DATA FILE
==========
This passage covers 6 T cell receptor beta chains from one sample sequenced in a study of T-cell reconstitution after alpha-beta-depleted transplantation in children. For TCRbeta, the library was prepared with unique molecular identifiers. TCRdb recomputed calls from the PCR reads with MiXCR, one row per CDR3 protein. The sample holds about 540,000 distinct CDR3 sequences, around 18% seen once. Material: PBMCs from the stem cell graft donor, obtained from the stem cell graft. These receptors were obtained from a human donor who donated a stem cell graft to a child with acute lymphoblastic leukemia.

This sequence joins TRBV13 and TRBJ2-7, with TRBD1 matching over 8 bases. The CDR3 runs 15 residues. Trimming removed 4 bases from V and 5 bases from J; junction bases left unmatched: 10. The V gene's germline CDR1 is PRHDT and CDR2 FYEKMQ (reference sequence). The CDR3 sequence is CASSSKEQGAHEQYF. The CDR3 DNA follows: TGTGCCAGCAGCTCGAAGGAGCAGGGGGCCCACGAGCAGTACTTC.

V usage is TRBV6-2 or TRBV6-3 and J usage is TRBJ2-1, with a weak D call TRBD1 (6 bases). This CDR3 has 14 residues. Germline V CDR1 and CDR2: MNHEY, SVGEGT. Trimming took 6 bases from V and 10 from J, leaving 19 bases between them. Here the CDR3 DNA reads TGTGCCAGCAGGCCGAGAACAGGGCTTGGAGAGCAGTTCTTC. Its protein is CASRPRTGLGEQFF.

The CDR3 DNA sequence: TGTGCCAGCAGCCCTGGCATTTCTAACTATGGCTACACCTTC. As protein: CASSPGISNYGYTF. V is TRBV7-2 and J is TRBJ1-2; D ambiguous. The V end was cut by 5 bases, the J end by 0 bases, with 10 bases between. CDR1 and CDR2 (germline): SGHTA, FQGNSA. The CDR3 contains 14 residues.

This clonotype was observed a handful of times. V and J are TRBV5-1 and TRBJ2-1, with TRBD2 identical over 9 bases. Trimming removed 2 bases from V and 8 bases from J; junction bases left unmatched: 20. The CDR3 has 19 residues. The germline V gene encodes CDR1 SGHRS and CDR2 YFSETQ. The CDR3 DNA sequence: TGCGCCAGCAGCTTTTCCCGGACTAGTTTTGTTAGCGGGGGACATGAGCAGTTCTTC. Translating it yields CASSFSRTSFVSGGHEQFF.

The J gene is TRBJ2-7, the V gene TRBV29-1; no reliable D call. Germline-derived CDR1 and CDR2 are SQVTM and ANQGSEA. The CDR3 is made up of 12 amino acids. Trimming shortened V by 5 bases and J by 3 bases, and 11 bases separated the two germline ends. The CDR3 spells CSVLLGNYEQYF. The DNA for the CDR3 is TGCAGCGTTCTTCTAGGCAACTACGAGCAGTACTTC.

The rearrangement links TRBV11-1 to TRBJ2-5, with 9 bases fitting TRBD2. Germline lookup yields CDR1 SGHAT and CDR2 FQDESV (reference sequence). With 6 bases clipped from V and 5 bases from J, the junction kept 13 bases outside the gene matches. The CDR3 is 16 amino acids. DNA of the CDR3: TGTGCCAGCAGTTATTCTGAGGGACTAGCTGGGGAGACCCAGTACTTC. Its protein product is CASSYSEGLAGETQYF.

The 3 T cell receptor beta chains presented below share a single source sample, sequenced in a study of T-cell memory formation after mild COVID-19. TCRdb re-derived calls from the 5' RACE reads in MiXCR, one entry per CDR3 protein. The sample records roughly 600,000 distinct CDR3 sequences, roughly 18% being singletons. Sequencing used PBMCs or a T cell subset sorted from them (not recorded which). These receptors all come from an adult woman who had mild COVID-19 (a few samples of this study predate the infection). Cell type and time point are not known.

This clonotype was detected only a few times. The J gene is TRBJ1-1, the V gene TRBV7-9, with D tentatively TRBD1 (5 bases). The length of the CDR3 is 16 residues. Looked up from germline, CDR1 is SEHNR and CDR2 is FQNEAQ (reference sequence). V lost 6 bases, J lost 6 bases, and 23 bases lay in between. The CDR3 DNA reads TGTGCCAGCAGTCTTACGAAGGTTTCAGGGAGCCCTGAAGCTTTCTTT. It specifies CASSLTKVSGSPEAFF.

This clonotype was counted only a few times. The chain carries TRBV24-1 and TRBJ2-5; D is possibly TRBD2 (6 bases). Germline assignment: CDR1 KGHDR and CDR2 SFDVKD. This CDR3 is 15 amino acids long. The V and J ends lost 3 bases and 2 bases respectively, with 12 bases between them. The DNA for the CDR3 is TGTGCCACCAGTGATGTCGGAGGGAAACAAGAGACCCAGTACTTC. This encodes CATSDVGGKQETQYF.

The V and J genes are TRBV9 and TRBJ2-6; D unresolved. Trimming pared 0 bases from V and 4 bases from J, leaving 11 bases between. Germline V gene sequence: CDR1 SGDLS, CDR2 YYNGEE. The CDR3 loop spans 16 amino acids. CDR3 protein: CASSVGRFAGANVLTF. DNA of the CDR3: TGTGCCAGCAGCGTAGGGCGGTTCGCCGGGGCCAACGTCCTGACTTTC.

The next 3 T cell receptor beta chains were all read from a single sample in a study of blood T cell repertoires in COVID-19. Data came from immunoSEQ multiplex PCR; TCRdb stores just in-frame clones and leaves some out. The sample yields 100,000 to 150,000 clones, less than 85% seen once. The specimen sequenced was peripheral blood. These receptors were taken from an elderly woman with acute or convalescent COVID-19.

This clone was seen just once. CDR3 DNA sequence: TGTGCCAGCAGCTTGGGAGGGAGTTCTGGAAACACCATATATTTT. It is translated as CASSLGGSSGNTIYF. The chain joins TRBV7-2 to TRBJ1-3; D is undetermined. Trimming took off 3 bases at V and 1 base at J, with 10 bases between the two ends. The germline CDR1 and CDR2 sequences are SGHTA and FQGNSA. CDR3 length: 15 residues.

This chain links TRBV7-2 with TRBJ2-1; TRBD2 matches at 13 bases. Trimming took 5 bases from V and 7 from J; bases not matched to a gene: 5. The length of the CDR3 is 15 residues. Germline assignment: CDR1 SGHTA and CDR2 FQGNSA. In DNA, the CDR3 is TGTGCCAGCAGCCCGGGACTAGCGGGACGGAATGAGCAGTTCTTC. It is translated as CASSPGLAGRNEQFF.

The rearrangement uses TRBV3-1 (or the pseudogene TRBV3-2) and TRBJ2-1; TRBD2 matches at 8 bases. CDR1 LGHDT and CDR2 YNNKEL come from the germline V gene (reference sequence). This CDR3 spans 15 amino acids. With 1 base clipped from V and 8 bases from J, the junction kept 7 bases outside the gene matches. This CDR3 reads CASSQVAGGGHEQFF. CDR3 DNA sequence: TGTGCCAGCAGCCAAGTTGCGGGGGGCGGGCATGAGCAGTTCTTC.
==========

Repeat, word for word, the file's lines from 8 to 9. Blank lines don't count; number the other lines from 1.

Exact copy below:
The 3 T cell receptor beta chains presented below share a single source sample, sequenced in a study of T-cell memory formation after mild COVID-19. TCRdb re-derived calls from the 5' RACE reads in MiXCR, one entry per CDR3 protein. The sample records roughly 600,000 distinct CDR3 sequences, roughly 18% being singletons. Sequencing used PBMCs or a T cell subset sorted from them (not recorded which). These receptors all come from an adult woman who had mild COVID-19 (a few samples of this study predate the infection). Cell type and time point are not known.

This clonotype was detected only a few times. The J gene is TRBJ1-1, the V gene TRBV7-9, with D tentatively TRBD1 (5 bases). The length of the CDR3 is 16 residues. Looked up from germline, CDR1 is SEHNR and CDR2 is FQNEAQ (reference sequence). V lost 6 bases, J lost 6 bases, and 23 bases lay in between. The CDR3 DNA reads TGTGCCAGCAGTCTTACGAAGGTTTCAGGGAGCCCTGAAGCTTTCTTT. It specifies CASSLTKVSGSPEAFF.